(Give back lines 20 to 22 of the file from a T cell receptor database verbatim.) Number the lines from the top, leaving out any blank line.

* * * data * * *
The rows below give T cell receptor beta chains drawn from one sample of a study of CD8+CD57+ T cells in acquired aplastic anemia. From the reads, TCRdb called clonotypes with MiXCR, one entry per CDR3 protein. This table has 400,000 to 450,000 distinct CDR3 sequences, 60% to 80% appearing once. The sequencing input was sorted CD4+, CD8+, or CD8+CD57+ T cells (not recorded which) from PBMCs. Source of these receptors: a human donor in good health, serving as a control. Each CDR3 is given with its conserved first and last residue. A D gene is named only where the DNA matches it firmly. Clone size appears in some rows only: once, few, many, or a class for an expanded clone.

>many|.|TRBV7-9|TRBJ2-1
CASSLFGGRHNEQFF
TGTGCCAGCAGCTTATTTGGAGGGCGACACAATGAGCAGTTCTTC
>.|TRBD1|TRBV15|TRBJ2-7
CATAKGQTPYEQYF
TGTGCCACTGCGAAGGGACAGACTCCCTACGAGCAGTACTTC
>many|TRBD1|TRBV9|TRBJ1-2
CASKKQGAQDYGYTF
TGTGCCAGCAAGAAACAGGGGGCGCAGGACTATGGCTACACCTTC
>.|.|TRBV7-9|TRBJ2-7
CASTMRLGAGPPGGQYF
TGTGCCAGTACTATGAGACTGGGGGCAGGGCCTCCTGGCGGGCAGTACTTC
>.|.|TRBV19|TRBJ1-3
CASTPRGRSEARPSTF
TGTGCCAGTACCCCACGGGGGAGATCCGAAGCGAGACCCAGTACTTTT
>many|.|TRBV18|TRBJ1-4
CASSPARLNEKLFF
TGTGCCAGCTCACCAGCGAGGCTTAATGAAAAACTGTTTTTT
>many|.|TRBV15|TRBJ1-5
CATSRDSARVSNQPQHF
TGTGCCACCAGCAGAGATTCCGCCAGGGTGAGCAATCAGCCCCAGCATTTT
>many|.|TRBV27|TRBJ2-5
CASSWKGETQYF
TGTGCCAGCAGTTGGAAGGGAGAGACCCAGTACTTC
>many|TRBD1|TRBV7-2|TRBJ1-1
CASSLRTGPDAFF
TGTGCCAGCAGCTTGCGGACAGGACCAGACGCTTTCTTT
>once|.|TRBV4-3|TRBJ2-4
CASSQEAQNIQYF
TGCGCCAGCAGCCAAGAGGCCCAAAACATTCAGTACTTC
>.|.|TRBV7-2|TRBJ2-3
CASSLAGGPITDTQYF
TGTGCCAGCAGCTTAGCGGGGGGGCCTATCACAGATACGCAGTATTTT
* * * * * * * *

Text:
>many|.|TRBV15|TRBJ1-5
CATSRDSARVSNQPQHF
TGTGCCACCAGCAGAGATTCCGCCAGGGTGAGCAATCAGCCCCAGCATTTT